Skip to main content
ARS Home » Midwest Area » Peoria, Illinois » National Center for Agricultural Utilization Research » Mycotoxin Prevention and Applied Microbiology Research » Research » Publications at this Location » Publication #300776

Research Project: PROTECTIVE ENDOPHYTES OF MAIZE THAT INHIBIT FUNGAL PATHOGENS AND REDUCE MYCOTOXIN CONTAMINATION

Location: Mycotoxin Prevention and Applied Microbiology Research

Title: Novel mode of action of plant defense peptides: hevein-like antimicrobial peptides from wheat inhibit fungal metalloproteases

Author
item SLAVOKHOTOVA, ANNA - Russian Academy Of Sciences
item Naumann, Todd
item Price, Neil
item ROGOZHIN, EUGENE - Russian Academy Of Sciences
item ANDREEV, YAROSLAV - Russian Academy Of Sciences
item VASSILEVSKI, ALEXANDER - Russian Academy Of Sciences
item ODINTSOVA, TATYANA - Russian Academy Of Sciences

Submitted to: FEBS Journal
Publication Type: Peer Reviewed Journal
Publication Acceptance Date: 4/1/2014
Publication Date: 5/1/2014
Citation: Slavokhotova, A.A., Naumann, T.A., Price, N.P., Rogozhin, E.A., Andreev, Y.A., Vassilevski, A.A., Odintsova, T.I. 2014. Novel mode of action of plant defense peptides: hevein-like antimicrobial peptides from wheat inhibit fungal metalloproteases. FEBS Journal. 281(20):4754-4764.

Interpretive Summary: Plant chitinases, like the corn ChitA protein, are proteins that help plants resist fungal diseases. Our previous research identified a fungal protein called Fv-cmp that promotes disease by degrading ChitA during corn ear rot. In this research, we discovered a wheat antimicrobial peptide (WAMP), that protects ChitA by inhibiting Fv-cmp activity. In laboratory experiments, adding WAMP to solutions containing both ChitA and Fv-cmp stopped ChitA degradation. This information is important because it suggests that genetically engineered corn and other plants expressing WAMPs could have improved fungal disease resistance and less mycotoxin contamination. This discovery, moreover, will aid scientists that study plant antimicrobial compounds.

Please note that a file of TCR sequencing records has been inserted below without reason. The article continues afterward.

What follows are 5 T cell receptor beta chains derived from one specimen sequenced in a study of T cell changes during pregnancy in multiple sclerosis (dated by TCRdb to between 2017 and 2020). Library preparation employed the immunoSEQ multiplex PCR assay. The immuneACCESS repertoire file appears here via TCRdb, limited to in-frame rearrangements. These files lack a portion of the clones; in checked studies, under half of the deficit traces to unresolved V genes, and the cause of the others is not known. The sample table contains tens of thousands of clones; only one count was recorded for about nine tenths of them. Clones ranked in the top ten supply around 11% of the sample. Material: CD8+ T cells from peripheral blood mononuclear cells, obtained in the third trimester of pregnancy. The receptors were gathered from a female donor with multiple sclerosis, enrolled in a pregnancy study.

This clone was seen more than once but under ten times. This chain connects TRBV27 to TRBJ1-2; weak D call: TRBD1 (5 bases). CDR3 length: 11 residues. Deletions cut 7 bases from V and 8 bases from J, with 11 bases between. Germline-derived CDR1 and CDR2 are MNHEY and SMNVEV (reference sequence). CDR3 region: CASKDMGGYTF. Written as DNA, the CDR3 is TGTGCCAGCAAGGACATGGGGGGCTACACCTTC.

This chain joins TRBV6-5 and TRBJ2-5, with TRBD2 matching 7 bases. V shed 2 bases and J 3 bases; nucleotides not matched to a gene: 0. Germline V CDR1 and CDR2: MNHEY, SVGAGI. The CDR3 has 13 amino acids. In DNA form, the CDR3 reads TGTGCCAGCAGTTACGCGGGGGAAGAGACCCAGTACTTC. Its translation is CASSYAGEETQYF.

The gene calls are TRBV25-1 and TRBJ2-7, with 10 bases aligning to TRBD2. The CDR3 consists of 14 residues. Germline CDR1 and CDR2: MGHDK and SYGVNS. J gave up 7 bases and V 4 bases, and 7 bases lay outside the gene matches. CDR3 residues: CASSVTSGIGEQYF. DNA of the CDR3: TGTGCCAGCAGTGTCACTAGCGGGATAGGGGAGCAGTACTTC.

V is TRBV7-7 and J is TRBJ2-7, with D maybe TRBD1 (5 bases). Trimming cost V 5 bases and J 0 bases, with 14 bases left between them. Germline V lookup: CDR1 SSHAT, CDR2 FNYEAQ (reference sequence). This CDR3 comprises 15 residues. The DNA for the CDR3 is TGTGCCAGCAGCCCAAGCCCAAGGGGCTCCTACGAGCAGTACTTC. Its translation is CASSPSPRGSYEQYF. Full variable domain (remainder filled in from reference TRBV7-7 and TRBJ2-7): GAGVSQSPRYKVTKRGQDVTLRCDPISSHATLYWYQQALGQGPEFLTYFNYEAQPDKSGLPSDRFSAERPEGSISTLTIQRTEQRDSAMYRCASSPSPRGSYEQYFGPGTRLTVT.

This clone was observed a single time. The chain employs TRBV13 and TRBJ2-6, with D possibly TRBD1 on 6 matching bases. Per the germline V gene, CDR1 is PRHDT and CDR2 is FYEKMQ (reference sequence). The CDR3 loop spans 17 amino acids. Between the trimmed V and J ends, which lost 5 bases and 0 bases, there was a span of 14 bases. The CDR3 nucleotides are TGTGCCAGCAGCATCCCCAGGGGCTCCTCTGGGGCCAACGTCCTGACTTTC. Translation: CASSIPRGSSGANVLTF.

Technical Abstract: The multilayered plant immune system relies on rapid recognition of pathogen-associated molecular patterns followed by activation of defense-related genes that results in the reinforcement of plant cell walls and production of antimicrobial compounds. To suppress plant defense, fungi secrete effectors including a recently discovered Zn-metalloproteinase from Fusarium verticillioides, named fungalysin Fv-cmp (Naumann et al. 2011). This proteinase cleaves class IV chitinases, plant defense proteins that bind and degrade chitin of fungal cell walls. In this work, we studied plant response to such pathogen invasion and discovered novel potent inhibitors of fungalysin. We produced several recombinant hevein-like antimicrobial peptides named WAMPs containing different amino acids (A, K, E, and N) at the non- conservative position 34. An additional serine residue in the site of fungalysin proteolysis makes the peptides resistant to the protease. Moreover, WAMPs were able to inhibit fungalysin thus protecting chitinases from cleavage and keeping them active against fungi. WAMPs represent a novel type of protease inhibitors being active against fungal metalloproteases. According to in vitro antifungal assays WAMPs demonstrated direct inhibition of hypha elongation suggesting fungalysin-independent inhibition strategy. Therefore WAMPs were shown to be multifunctional peptides playing a key role in plant defense response. A novel molecular mechanism of dynamic interplay between host defense molecules and fungal virulence factors is suggested.